Nielsen Hayden genealogy

Anna Dalassene, Regent of the Byzantine Empire

Female 1030 - 1100  (~ 75 years)

Personal Information    |    Notes    |    Sources    |    All

  • Name Anna Dalassene 
    Suffix Regent of the Byzantine Empire 
    Birth Between 1025 and 1030  Italy Find all individuals with events at this location  [1
    Gender Female 
    Death 1 Nov 1100  [1
    Alternate death 1102  [1
    Person ID I1119  Ancestry of PNH, TNH, and others | Ancestor of AP, Ancestor of DDB, Ancestor of DGH, Ancestor of DK, Ancestor of JTS, Ancestor of LD, Ancestor of LMW, Ancestor of TNH, Ancestor of TSW, Ancestor of TWK, Ancestor of UKL, Ancestor of WPF
    Last Modified 6 Jan 2018 

    Father Alexios Charon 
    Mother (Unknown member of the Dalassena family) 
    Family ID F1748  Group Sheet  |  Family Chart

    Family Ioannis Komnenos,   b. Abt 1015   d. 12 Jul 1067 (Age ~ 52 years) 
    +1. Alexios I Komnenos, Emperor of Byzantium,   b. Between 1048 and 1057   d. 15 Aug 1118 (Age ~ 70 years)
    +2. Theodora Komnena,   b. Abt 1053
    Family ID F995  Group Sheet  |  Family Chart
    Last Modified 28 Nov 2014 

  • Notes 
    • "Anna, born ca. 1028, long outlived her husband and after his death ran the family as its undisputed matriarch. Anna became involved in conspiracies against the Doukas family, whom she never forgave for taking the throne in 1059. Later she also played a major role in the successful overthrow of Nikephoros III Botaneiates (r. 1078–81) and the rise of her son Alexios to the throne. After that, and for about fifteen years, she served as the virtual co-ruler of the empire along her son. She then retired to a monastery, where she died in 1100 or 1102." [Wikipedia]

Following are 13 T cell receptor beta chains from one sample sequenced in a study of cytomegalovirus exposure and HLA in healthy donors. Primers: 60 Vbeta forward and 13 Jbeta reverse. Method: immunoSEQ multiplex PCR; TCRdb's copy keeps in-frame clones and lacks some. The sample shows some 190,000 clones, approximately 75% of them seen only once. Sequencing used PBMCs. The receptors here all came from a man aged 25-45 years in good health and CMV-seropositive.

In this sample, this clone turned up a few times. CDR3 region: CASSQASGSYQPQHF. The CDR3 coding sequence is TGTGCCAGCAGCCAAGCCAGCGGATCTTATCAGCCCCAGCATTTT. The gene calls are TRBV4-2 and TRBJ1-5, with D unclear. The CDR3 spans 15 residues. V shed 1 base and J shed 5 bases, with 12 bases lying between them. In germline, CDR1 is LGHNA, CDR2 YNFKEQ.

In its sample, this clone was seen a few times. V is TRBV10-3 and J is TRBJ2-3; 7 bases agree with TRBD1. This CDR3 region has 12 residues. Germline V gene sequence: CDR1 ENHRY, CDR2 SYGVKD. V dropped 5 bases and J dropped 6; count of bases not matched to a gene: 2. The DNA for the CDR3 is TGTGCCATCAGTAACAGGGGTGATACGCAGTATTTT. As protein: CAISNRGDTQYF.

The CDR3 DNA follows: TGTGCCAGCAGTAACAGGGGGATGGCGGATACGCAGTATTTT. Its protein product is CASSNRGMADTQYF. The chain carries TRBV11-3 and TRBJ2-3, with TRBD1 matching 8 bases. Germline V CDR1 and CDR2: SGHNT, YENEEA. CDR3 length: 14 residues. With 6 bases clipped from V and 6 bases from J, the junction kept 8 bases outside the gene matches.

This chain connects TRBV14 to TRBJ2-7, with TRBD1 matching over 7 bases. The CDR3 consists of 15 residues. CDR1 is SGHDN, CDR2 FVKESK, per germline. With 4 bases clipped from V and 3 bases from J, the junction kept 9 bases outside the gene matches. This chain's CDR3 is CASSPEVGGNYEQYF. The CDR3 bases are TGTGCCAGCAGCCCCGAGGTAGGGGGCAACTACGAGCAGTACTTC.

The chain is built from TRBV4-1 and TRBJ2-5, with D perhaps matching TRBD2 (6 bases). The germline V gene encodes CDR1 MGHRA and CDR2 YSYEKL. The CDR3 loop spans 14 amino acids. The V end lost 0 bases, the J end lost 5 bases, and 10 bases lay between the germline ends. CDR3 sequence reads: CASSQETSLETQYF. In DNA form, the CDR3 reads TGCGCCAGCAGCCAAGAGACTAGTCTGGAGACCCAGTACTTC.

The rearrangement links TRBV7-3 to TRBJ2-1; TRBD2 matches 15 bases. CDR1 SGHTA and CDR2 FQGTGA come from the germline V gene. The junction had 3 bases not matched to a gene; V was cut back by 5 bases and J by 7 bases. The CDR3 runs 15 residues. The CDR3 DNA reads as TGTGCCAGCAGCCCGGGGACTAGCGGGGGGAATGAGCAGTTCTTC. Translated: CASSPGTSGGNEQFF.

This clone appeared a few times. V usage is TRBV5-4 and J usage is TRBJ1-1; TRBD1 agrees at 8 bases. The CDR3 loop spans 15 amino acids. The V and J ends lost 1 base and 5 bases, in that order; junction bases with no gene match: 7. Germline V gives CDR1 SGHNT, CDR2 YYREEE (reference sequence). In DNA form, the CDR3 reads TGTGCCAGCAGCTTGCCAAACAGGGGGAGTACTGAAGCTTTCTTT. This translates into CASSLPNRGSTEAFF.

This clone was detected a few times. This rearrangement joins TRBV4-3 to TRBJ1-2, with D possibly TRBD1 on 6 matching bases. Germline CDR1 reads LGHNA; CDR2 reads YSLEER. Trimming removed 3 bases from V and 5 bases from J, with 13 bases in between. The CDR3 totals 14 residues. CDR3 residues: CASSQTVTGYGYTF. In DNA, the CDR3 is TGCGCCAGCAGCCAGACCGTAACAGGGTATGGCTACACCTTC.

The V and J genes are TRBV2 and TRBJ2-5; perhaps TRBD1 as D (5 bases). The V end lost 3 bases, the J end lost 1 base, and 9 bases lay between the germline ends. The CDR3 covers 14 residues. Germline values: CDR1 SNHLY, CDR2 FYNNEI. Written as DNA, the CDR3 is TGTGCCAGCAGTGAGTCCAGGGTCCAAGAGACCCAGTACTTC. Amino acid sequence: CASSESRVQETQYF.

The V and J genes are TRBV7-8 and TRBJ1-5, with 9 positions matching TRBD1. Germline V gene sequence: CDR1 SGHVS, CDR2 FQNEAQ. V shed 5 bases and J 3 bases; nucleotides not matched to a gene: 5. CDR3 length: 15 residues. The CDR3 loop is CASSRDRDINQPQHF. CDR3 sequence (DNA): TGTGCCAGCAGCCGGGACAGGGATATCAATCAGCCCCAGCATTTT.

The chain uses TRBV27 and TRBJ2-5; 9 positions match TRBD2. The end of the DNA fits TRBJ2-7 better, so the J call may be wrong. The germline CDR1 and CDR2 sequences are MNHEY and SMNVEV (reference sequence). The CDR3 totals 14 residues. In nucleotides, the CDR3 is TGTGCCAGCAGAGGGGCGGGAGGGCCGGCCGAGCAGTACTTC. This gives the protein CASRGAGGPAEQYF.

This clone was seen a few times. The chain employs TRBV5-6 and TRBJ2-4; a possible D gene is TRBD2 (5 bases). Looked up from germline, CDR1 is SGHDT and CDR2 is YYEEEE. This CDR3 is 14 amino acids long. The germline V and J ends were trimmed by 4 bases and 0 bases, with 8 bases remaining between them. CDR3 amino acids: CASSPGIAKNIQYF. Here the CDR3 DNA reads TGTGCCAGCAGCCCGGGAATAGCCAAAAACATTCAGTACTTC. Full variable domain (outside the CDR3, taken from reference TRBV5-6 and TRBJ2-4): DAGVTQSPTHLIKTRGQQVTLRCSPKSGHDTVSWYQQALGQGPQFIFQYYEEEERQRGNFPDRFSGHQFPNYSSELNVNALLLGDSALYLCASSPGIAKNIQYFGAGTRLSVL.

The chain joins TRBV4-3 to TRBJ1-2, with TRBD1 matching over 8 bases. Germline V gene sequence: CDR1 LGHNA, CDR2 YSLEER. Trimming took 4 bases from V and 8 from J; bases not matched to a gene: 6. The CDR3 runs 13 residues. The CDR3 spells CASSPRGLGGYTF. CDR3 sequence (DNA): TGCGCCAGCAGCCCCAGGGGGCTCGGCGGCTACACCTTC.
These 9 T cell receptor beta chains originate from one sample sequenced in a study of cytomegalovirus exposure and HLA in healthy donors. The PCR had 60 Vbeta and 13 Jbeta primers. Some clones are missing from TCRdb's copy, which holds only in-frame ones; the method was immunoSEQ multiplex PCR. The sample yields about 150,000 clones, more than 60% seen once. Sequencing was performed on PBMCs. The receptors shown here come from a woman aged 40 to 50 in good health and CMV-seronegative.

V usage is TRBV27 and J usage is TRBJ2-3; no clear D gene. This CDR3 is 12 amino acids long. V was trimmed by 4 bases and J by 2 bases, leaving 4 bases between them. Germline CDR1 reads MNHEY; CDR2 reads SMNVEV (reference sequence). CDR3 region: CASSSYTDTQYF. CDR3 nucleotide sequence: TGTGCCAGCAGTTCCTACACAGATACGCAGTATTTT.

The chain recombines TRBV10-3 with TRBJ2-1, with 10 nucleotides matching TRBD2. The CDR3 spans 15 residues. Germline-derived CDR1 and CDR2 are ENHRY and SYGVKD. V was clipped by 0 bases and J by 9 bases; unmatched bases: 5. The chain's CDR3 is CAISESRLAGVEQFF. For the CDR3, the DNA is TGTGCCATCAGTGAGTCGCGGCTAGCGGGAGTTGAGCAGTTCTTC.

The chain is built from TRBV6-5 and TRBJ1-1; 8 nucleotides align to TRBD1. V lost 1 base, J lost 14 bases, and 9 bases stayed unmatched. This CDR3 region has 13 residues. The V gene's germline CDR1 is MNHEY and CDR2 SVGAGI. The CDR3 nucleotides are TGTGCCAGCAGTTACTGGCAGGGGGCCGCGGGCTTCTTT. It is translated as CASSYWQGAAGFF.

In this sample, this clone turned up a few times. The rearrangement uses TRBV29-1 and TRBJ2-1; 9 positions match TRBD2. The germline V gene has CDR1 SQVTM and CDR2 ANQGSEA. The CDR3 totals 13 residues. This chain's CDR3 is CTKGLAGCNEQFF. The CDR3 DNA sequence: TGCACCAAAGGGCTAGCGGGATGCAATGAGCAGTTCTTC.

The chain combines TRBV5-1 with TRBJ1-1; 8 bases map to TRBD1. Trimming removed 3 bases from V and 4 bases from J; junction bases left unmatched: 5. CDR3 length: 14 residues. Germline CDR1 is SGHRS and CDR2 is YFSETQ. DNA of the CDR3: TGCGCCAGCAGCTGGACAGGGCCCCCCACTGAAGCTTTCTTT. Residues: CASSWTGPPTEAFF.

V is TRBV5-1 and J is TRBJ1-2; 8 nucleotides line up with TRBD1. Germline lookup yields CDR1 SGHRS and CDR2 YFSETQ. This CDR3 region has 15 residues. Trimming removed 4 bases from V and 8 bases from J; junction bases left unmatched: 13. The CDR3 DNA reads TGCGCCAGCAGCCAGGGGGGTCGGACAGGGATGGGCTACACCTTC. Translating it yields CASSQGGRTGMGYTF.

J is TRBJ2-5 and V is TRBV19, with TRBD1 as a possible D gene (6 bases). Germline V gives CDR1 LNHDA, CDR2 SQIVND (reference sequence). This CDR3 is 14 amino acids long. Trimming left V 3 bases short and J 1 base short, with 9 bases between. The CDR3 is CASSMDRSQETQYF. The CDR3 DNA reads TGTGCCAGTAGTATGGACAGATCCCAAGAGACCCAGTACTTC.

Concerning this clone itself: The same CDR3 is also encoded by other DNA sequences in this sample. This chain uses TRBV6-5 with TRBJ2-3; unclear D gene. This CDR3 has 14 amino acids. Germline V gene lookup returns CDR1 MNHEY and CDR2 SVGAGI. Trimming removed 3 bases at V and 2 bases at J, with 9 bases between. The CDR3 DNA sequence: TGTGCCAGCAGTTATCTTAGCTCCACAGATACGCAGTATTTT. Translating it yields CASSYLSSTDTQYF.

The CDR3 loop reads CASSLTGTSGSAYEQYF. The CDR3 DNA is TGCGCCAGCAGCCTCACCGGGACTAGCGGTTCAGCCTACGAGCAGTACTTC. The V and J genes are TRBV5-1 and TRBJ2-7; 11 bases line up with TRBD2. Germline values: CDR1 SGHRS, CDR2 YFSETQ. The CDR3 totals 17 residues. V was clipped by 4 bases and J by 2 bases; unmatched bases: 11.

"As empress-mother, she exerted more influence and power than the empress-consort, Irene Doukaina, a woman whom she hated because of past intrigues with the Doukas family." [Wikipedia]

      "Under the Komenian dynasty, women continued to not only retain their roles set by previous empresses but made great strides in founding monasteries, patronizing churchmen, theologians and literary figures and being more assertive in imperial administration: most prominent in such roles were Anna Dalassene and her contemporary, Maria of Alania. Anna Dalassena is memorialized in Judy Chicago's The Dinner Party." [Wikipedia]

  • Sources 
    1. [S160] Wikipedia.